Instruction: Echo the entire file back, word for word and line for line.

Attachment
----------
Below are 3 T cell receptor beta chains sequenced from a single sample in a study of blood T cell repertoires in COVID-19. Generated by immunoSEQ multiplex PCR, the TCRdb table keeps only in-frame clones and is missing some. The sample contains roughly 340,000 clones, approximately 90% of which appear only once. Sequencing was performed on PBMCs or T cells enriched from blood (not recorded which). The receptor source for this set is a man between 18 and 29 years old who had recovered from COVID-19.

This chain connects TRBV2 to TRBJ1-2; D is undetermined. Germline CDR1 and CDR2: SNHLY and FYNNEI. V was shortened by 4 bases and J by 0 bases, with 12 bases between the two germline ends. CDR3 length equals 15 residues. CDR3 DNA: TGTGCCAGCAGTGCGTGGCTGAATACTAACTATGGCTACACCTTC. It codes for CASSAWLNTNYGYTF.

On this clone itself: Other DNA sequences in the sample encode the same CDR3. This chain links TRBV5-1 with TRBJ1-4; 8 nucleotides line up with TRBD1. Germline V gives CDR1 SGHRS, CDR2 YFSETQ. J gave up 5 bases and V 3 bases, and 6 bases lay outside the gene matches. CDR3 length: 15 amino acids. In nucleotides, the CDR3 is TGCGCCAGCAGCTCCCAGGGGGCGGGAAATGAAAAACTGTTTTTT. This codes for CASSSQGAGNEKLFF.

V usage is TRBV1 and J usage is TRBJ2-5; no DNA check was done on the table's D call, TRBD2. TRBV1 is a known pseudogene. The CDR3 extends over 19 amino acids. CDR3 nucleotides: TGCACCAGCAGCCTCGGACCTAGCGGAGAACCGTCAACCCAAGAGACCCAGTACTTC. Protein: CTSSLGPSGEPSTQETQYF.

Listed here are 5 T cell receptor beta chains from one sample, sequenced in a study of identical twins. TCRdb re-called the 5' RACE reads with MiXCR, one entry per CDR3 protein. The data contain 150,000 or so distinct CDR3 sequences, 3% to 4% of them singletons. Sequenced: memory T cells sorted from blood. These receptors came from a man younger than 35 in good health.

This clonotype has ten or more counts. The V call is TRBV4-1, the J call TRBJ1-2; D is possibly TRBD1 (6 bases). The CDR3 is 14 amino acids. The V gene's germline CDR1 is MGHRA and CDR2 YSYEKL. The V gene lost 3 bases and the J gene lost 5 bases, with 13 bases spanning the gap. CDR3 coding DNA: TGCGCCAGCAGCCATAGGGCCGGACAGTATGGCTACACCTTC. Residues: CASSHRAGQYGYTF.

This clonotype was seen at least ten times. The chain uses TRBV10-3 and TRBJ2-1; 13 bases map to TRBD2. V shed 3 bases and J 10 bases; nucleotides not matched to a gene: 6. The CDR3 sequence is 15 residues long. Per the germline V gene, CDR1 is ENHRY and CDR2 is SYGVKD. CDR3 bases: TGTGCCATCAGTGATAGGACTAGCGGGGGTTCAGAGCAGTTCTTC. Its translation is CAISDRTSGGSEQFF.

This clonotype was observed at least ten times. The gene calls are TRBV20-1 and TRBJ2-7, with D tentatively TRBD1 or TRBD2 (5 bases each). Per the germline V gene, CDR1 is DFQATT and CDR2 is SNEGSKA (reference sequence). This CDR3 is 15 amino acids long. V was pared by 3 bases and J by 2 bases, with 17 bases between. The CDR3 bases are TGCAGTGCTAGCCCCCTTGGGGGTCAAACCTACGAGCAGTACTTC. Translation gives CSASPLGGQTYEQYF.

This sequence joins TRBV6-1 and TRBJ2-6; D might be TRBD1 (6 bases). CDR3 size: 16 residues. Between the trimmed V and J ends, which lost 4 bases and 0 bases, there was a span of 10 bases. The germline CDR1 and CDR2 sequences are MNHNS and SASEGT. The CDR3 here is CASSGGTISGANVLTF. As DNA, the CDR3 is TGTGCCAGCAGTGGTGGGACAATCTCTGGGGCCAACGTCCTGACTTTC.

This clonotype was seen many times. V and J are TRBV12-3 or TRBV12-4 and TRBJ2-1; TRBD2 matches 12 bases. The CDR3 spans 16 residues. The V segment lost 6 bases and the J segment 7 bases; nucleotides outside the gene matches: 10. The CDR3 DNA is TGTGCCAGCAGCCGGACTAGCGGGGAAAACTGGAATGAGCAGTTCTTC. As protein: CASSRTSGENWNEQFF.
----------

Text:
Below are 3 T cell receptor beta chains sequenced from a single sample in a study of blood T cell repertoires in COVID-19. Generated by immunoSEQ multiplex PCR, the TCRdb table keeps only in-frame clones and is missing some. The sample contains roughly 340,000 clones, approximately 90% of which appear only once. Sequencing was performed on PBMCs or T cells enriched from blood (not recorded which). The receptor source for this set is a man between 18 and 29 years old who had recovered from COVID-19.

This chain connects TRBV2 to TRBJ1-2; D is undetermined. Germline CDR1 and CDR2: SNHLY and FYNNEI. V was shortened by 4 bases and J by 0 bases, with 12 bases between the two germline ends. CDR3 length equals 15 residues. CDR3 DNA: TGTGCCAGCAGTGCGTGGCTGAATACTAACTATGGCTACACCTTC. It codes for CASSAWLNTNYGYTF.

On this clone itself: Other DNA sequences in the sample encode the same CDR3. This chain links TRBV5-1 with TRBJ1-4; 8 nucleotides line up with TRBD1. Germline V gives CDR1 SGHRS, CDR2 YFSETQ. J gave up 5 bases and V 3 bases, and 6 bases lay outside the gene matches. CDR3 length: 15 amino acids. In nucleotides, the CDR3 is TGCGCCAGCAGCTCCCAGGGGGCGGGAAATGAAAAACTGTTTTTT. This codes for CASSSQGAGNEKLFF.

V usage is TRBV1 and J usage is TRBJ2-5; no DNA check was done on the table's D call, TRBD2. TRBV1 is a known pseudogene. The CDR3 extends over 19 amino acids. CDR3 nucleotides: TGCACCAGCAGCCTCGGACCTAGCGGAGAACCGTCAACCCAAGAGACCCAGTACTTC. Protein: CTSSLGPSGEPSTQETQYF.

Listed here are 5 T cell receptor beta chains from one sample, sequenced in a study of identical twins. TCRdb re-called the 5' RACE reads with MiXCR, one entry per CDR3 protein. The data contain 150,000 or so distinct CDR3 sequences, 3% to 4% of them singletons. Sequenced: memory T cells sorted from blood. These receptors came from a man younger than 35 in good health.

This clonotype has ten or more counts. The V call is TRBV4-1, the J call TRBJ1-2; D is possibly TRBD1 (6 bases). The CDR3 is 14 amino acids. The V gene's germline CDR1 is MGHRA and CDR2 YSYEKL. The V gene lost 3 bases and the J gene lost 5 bases, with 13 bases spanning the gap. CDR3 coding DNA: TGCGCCAGCAGCCATAGGGCCGGACAGTATGGCTACACCTTC. Residues: CASSHRAGQYGYTF.

This clonotype was seen at least ten times. The chain uses TRBV10-3 and TRBJ2-1; 13 bases map to TRBD2. V shed 3 bases and J 10 bases; nucleotides not matched to a gene: 6. The CDR3 sequence is 15 residues long. Per the germline V gene, CDR1 is ENHRY and CDR2 is SYGVKD. CDR3 bases: TGTGCCATCAGTGATAGGACTAGCGGGGGTTCAGAGCAGTTCTTC. Its translation is CAISDRTSGGSEQFF.

This clonotype was observed at least ten times. The gene calls are TRBV20-1 and TRBJ2-7, with D tentatively TRBD1 or TRBD2 (5 bases each). Per the germline V gene, CDR1 is DFQATT and CDR2 is SNEGSKA (reference sequence). This CDR3 is 15 amino acids long. V was pared by 3 bases and J by 2 bases, with 17 bases between. The CDR3 bases are TGCAGTGCTAGCCCCCTTGGGGGTCAAACCTACGAGCAGTACTTC. Translation gives CSASPLGGQTYEQYF.

This sequence joins TRBV6-1 and TRBJ2-6; D might be TRBD1 (6 bases). CDR3 size: 16 residues. Between the trimmed V and J ends, which lost 4 bases and 0 bases, there was a span of 10 bases. The germline CDR1 and CDR2 sequences are MNHNS and SASEGT. The CDR3 here is CASSGGTISGANVLTF. As DNA, the CDR3 is TGTGCCAGCAGTGGTGGGACAATCTCTGGGGCCAACGTCCTGACTTTC.

This clonotype was seen many times. V and J are TRBV12-3 or TRBV12-4 and TRBJ2-1; TRBD2 matches 12 bases. The CDR3 spans 16 residues. The V segment lost 6 bases and the J segment 7 bases; nucleotides outside the gene matches: 10. The CDR3 DNA is TGTGCCAGCAGCCGGACTAGCGGGGAAAACTGGAATGAGCAGTTCTTC. As protein: CASSRTSGENWNEQFF.